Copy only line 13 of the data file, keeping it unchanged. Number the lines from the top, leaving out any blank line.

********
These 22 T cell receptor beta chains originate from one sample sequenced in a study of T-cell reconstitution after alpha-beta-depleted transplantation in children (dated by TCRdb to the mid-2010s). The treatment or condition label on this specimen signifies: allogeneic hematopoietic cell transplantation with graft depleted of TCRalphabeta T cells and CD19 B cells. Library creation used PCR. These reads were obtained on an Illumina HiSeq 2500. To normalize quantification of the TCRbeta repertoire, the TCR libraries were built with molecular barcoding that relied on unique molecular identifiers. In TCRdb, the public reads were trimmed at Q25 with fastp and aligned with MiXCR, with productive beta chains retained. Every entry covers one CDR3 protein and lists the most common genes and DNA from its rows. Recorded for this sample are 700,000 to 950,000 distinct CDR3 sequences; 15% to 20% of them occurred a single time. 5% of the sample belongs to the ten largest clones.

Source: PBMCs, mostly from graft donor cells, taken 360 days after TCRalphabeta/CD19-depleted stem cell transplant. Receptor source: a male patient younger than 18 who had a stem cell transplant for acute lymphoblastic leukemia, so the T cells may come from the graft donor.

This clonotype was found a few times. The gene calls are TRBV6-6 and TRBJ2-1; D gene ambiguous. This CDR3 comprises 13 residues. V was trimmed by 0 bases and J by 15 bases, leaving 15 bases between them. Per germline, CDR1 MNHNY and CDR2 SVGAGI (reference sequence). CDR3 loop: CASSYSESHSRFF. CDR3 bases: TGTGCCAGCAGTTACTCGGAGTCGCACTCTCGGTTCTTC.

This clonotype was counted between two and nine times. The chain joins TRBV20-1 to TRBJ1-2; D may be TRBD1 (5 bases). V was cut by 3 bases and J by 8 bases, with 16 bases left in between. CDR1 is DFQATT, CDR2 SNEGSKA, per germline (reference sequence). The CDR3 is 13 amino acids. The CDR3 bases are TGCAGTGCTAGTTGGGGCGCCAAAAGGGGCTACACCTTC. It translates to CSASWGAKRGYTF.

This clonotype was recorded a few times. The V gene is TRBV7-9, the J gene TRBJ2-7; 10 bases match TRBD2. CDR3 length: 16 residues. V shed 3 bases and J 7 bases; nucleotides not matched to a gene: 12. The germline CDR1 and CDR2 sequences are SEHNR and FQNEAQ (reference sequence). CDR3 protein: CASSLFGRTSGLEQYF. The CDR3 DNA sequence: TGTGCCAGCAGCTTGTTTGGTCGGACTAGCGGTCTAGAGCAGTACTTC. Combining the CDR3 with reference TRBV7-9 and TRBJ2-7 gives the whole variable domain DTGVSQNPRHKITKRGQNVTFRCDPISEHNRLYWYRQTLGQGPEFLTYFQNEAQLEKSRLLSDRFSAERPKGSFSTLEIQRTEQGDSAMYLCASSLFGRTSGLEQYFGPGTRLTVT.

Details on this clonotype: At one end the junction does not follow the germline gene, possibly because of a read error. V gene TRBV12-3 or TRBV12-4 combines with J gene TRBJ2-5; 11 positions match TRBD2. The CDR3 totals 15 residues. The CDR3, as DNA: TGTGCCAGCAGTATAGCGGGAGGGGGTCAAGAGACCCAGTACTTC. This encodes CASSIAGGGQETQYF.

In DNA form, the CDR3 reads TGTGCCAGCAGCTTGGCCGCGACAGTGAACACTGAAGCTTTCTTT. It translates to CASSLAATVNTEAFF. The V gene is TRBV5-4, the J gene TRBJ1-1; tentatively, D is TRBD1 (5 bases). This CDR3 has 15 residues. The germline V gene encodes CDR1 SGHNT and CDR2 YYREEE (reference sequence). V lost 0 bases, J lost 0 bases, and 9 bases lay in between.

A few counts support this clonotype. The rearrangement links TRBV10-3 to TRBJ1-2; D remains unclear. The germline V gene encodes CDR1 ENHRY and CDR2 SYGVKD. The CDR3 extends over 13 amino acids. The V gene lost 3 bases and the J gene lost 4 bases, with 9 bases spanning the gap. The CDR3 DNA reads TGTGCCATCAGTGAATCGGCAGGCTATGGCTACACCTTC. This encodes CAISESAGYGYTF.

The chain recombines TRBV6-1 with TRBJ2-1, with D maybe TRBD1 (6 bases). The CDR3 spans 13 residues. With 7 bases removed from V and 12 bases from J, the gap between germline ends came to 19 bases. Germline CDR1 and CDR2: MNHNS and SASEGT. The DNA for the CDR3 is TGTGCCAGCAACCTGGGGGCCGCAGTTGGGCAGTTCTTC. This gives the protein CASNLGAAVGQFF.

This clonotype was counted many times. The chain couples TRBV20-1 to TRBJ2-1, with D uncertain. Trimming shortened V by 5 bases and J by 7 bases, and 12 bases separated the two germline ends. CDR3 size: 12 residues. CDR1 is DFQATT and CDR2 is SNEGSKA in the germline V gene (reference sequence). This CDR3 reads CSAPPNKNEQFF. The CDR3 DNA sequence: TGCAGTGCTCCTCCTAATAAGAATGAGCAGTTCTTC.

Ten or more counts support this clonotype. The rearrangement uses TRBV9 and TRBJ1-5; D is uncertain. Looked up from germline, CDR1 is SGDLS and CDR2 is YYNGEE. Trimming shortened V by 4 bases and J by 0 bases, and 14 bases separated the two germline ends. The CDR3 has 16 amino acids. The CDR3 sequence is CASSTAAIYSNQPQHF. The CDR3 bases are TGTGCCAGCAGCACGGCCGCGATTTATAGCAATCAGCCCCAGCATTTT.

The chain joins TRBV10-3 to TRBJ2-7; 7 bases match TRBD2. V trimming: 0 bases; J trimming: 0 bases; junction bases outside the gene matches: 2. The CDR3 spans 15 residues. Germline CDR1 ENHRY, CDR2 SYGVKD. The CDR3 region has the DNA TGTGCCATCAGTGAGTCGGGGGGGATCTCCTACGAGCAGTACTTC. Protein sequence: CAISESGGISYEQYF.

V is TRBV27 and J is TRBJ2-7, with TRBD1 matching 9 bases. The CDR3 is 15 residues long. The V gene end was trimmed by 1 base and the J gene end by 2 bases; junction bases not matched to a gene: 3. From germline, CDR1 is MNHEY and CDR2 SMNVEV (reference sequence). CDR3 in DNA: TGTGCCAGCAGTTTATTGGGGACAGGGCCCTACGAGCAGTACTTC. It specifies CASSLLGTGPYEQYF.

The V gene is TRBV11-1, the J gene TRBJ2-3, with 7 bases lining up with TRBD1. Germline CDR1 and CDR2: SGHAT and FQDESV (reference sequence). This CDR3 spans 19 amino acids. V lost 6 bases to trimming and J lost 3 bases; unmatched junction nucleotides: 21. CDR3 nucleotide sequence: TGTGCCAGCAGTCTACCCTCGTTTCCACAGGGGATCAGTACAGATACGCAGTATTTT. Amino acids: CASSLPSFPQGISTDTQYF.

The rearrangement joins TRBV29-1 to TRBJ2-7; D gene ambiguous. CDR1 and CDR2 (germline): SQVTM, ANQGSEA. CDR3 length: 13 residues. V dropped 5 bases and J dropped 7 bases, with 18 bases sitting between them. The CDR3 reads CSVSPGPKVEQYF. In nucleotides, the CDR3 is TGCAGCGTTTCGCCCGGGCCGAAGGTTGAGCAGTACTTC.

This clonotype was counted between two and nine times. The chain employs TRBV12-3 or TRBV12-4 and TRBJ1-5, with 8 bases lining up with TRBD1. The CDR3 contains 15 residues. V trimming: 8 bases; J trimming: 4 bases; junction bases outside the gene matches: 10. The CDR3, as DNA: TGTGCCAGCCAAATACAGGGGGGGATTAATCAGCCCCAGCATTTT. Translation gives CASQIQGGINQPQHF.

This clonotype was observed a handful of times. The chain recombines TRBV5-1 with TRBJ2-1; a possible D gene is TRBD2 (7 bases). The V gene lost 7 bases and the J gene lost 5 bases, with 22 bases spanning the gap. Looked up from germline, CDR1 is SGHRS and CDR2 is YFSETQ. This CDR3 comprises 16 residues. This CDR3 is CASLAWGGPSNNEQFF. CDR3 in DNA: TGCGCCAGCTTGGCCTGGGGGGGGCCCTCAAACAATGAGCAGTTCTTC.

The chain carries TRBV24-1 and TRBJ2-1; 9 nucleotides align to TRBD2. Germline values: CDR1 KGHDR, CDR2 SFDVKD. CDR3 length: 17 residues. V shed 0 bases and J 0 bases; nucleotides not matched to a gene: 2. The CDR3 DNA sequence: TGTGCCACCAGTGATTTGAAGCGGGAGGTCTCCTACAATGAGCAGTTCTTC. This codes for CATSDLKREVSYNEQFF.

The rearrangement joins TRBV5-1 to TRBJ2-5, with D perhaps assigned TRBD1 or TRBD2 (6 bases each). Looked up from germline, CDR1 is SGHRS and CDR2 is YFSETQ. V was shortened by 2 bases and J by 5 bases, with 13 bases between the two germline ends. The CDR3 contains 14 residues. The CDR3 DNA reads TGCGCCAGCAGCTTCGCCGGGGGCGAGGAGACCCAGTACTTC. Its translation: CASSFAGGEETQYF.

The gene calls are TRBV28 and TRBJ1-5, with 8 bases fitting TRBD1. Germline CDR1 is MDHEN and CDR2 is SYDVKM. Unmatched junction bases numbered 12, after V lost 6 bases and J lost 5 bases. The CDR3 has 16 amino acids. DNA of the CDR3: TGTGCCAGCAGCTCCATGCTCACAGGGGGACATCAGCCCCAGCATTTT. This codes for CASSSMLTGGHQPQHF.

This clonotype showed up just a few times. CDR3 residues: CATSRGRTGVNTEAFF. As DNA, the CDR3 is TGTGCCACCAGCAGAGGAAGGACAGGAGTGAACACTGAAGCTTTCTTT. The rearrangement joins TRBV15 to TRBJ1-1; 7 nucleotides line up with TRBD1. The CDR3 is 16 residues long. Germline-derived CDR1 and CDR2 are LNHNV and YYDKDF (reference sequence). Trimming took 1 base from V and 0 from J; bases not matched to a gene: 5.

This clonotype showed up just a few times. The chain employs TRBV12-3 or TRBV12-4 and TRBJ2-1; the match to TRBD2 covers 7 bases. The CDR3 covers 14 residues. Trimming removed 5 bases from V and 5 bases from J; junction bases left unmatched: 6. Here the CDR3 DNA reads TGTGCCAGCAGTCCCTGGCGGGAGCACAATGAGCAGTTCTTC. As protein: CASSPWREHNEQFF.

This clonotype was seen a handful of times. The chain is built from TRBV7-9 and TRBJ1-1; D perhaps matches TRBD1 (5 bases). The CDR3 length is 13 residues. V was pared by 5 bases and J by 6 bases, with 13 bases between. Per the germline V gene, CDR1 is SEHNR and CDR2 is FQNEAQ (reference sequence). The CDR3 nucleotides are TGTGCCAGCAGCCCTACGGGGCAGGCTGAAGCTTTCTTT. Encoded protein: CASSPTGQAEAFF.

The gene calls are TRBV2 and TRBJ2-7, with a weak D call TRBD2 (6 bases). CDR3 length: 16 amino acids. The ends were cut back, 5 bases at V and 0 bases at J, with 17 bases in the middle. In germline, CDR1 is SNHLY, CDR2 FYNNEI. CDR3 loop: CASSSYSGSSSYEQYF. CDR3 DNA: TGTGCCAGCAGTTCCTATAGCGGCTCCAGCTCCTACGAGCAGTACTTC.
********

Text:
V is TRBV27 and J is TRBJ2-7, with TRBD1 matching 9 bases. The CDR3 is 15 residues long. The V gene end was trimmed by 1 base and the J gene end by 2 bases; junction bases not matched to a gene: 3. From germline, CDR1 is MNHEY and CDR2 SMNVEV (reference sequence). CDR3 in DNA: TGTGCCAGCAGTTTATTGGGGACAGGGCCCTACGAGCAGTACTTC. It specifies CASSLLGTGPYEQYF.